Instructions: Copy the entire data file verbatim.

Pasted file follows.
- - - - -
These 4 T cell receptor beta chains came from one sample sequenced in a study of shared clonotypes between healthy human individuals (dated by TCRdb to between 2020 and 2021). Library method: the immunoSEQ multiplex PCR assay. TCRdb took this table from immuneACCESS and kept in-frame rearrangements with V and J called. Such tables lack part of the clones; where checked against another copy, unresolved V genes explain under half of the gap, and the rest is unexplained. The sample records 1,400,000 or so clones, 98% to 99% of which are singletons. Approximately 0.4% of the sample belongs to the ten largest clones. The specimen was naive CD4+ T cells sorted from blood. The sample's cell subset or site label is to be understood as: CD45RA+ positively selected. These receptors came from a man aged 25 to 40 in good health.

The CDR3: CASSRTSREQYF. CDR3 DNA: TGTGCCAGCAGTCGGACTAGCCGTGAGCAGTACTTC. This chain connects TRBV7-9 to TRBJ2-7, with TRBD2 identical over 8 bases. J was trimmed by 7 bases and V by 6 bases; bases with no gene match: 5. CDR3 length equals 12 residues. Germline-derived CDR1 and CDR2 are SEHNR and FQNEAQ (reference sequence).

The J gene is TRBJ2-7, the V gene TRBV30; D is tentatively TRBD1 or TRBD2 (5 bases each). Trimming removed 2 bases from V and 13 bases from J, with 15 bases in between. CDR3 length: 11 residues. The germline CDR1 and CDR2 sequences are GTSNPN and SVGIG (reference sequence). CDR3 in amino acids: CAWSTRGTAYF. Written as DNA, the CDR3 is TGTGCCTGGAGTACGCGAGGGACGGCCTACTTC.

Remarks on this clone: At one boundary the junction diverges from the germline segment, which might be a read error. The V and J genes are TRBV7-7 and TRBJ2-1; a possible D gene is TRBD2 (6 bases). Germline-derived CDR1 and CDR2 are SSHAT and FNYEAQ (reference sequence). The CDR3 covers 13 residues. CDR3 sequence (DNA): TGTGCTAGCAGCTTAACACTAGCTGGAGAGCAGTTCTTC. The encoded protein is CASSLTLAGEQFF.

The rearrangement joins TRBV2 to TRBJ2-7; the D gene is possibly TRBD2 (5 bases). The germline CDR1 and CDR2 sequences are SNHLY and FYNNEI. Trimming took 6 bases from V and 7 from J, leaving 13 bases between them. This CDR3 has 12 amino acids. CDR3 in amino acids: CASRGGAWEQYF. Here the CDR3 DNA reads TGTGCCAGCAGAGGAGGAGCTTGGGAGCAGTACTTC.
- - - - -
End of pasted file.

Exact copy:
These 4 T cell receptor beta chains came from one sample sequenced in a study of shared clonotypes between healthy human individuals (dated by TCRdb to between 2020 and 2021). Library method: the immunoSEQ multiplex PCR assay. TCRdb took this table from immuneACCESS and kept in-frame rearrangements with V and J called. Such tables lack part of the clones; where checked against another copy, unresolved V genes explain under half of the gap, and the rest is unexplained. The sample records 1,400,000 or so clones, 98% to 99% of which are singletons. Approximately 0.4% of the sample belongs to the ten largest clones. The specimen was naive CD4+ T cells sorted from blood. The sample's cell subset or site label is to be understood as: CD45RA+ positively selected. These receptors came from a man aged 25 to 40 in good health.

The CDR3: CASSRTSREQYF. CDR3 DNA: TGTGCCAGCAGTCGGACTAGCCGTGAGCAGTACTTC. This chain connects TRBV7-9 to TRBJ2-7, with TRBD2 identical over 8 bases. J was trimmed by 7 bases and V by 6 bases; bases with no gene match: 5. CDR3 length equals 12 residues. Germline-derived CDR1 and CDR2 are SEHNR and FQNEAQ (reference sequence).

The J gene is TRBJ2-7, the V gene TRBV30; D is tentatively TRBD1 or TRBD2 (5 bases each). Trimming removed 2 bases from V and 13 bases from J, with 15 bases in between. CDR3 length: 11 residues. The germline CDR1 and CDR2 sequences are GTSNPN and SVGIG (reference sequence). CDR3 in amino acids: CAWSTRGTAYF. Written as DNA, the CDR3 is TGTGCCTGGAGTACGCGAGGGACGGCCTACTTC.

Remarks on this clone: At one boundary the junction diverges from the germline segment, which might be a read error. The V and J genes are TRBV7-7 and TRBJ2-1; a possible D gene is TRBD2 (6 bases). Germline-derived CDR1 and CDR2 are SSHAT and FNYEAQ (reference sequence). The CDR3 covers 13 residues. CDR3 sequence (DNA): TGTGCTAGCAGCTTAACACTAGCTGGAGAGCAGTTCTTC. The encoded protein is CASSLTLAGEQFF.

The rearrangement joins TRBV2 to TRBJ2-7; the D gene is possibly TRBD2 (5 bases). The germline CDR1 and CDR2 sequences are SNHLY and FYNNEI. Trimming took 6 bases from V and 7 from J, leaving 13 bases between them. This CDR3 has 12 amino acids. CDR3 in amino acids: CASRGGAWEQYF. Here the CDR3 DNA reads TGTGCCAGCAGAGGAGGAGCTTGGGAGCAGTACTTC.